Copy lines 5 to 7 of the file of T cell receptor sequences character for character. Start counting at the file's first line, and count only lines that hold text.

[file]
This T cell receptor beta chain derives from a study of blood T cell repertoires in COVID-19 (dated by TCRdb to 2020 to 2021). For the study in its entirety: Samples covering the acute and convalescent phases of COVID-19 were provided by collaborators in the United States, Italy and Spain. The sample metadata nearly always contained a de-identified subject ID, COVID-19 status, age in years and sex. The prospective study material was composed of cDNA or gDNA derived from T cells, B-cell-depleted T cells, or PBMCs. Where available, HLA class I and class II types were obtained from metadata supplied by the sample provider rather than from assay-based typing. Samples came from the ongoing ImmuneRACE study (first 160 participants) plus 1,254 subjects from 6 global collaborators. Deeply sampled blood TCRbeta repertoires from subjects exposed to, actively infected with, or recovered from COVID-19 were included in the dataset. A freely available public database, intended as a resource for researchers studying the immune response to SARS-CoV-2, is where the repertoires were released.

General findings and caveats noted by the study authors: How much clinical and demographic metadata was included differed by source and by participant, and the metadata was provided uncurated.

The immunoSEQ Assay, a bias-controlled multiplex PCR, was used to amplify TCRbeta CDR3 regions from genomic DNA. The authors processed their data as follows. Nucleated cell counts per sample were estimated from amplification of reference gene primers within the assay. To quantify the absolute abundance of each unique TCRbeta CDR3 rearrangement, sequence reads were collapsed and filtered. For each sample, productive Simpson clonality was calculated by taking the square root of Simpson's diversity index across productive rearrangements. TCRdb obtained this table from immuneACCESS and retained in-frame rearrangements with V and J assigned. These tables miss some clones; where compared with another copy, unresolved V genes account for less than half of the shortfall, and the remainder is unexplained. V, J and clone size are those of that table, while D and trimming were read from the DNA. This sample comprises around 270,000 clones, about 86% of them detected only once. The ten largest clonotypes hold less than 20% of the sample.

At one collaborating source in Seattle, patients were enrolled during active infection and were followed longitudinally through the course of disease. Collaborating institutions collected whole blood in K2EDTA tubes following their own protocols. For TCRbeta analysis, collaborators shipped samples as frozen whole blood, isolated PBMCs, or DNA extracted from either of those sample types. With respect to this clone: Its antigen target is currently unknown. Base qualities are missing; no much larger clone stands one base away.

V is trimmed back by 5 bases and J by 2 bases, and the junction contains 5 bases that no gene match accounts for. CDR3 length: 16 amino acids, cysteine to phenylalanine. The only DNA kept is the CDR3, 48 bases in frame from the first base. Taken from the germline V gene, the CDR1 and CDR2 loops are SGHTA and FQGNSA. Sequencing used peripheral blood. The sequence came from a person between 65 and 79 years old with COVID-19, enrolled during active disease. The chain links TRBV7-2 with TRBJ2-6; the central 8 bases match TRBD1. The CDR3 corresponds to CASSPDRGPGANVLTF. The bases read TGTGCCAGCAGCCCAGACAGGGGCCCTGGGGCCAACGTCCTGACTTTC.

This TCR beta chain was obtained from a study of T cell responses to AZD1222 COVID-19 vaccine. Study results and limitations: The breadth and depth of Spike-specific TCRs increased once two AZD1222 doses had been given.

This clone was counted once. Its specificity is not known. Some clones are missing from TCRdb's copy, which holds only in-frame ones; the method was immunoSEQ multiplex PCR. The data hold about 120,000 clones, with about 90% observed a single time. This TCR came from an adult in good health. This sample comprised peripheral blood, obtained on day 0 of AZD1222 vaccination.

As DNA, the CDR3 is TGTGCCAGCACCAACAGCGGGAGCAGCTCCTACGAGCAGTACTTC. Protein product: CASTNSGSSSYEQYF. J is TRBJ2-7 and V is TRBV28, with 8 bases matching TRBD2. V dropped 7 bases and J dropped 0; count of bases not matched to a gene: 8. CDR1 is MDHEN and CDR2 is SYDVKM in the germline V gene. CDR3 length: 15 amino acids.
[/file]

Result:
V is trimmed back by 5 bases and J by 2 bases, and the junction contains 5 bases that no gene match accounts for. CDR3 length: 16 amino acids, cysteine to phenylalanine. The only DNA kept is the CDR3, 48 bases in frame from the first base. Taken from the germline V gene, the CDR1 and CDR2 loops are SGHTA and FQGNSA. Sequencing used peripheral blood. The sequence came from a person between 65 and 79 years old with COVID-19, enrolled during active disease. The chain links TRBV7-2 with TRBJ2-6; the central 8 bases match TRBD1. The CDR3 corresponds to CASSPDRGPGANVLTF. The bases read TGTGCCAGCAGCCCAGACAGGGGCCCTGGGGCCAACGTCCTGACTTTC.

This TCR beta chain was obtained from a study of T cell responses to AZD1222 COVID-19 vaccine. Study results and limitations: The breadth and depth of Spike-specific TCRs increased once two AZD1222 doses had been given.

This clone was counted once. Its specificity is not known. Some clones are missing from TCRdb's copy, which holds only in-frame ones; the method was immunoSEQ multiplex PCR. The data hold about 120,000 clones, with about 90% observed a single time. This TCR came from an adult in good health. This sample comprised peripheral blood, obtained on day 0 of AZD1222 vaccination.